Woody Boyd: Early 20s, white, bartender, and athletic build.

It is excruciatingly clear that middle-aged white people are represented.  The producers for whatever reason focused on that population and did not have many black, latino, asian characters.  Nobody could really be considered “the other” due to who their characters are.  Cliff and Norm are there stereotypical bar regulars, they come in everyday after work to escape reality.  Norm is your average American: overweight and at a job he does not care for.


Each character has certain qualities that viewers can relate to or appreciate, which makes the show more enjoyable for them.  Sam is the athlete that does not have much book intelligence, but tries to be a good guy and create an environment worthy for his friends.  His womanizing brings in several attractive women but it is clear that he is unsure of what he wants in life.  Cliff is the bar know it all that can make your skin crawl with each agonizing random fact or statistics.  People come together in the bar to make fun of Cliff, as he is the punch line for many of their jokes.  For example:

Cliff “As a matter of fact I spent a good part of my youth in a laboratory.”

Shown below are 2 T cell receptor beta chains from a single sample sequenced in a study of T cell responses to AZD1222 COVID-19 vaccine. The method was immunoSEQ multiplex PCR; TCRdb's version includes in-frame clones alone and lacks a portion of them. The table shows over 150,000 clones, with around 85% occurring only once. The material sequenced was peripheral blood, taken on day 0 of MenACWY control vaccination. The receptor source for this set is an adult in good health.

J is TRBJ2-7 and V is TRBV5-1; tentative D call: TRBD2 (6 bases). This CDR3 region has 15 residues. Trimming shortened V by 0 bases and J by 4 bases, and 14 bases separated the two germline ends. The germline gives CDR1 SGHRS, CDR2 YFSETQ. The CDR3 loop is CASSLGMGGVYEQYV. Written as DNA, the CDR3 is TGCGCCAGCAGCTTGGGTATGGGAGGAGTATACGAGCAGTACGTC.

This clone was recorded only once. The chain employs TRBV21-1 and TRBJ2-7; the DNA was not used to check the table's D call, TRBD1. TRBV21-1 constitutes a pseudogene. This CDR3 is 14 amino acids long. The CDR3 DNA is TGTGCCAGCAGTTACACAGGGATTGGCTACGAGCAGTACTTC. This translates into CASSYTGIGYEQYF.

Carla “And you’d still be there today if a chimpanzee hadn’t taught you how to open your cage.”

Carla is the rough and foul-mouthed waitress who spends more time yelling at customer’s than getting their drinks.  Frasier and Diane are the bar intellectuals who help attract the educated audience.   In real bars there are tons of “Norms” whom come in everyday to get a beer, make fun of themselves, and to get away from their homes.  This reflected so many Americans whose families were not functioning well, their professional life was failing and they just need someone to talk to.  Woody made sure nothing got to serious by showing his immaturity and ignorance.


This show tried to avoid social matters even though the character’s were working class people and took place in a time where being politically correct was needed.  Having said that, moral issued arrived in every episode, although the concept of telos will not find it’s way in this bar.  In this episode Diane is preaching on how she does not care about a man’s appearance, rather for what is in his brain.  When Diane meets the man of her dreams (smart, witty, and charming) she is torn because of how unattractive she finds him.  When she goes to break up with him, she is surprised to hear that he in fact has moved on from her.  Diane is relieved but ashamed that she let someone’s appearance dictate her feelings for him.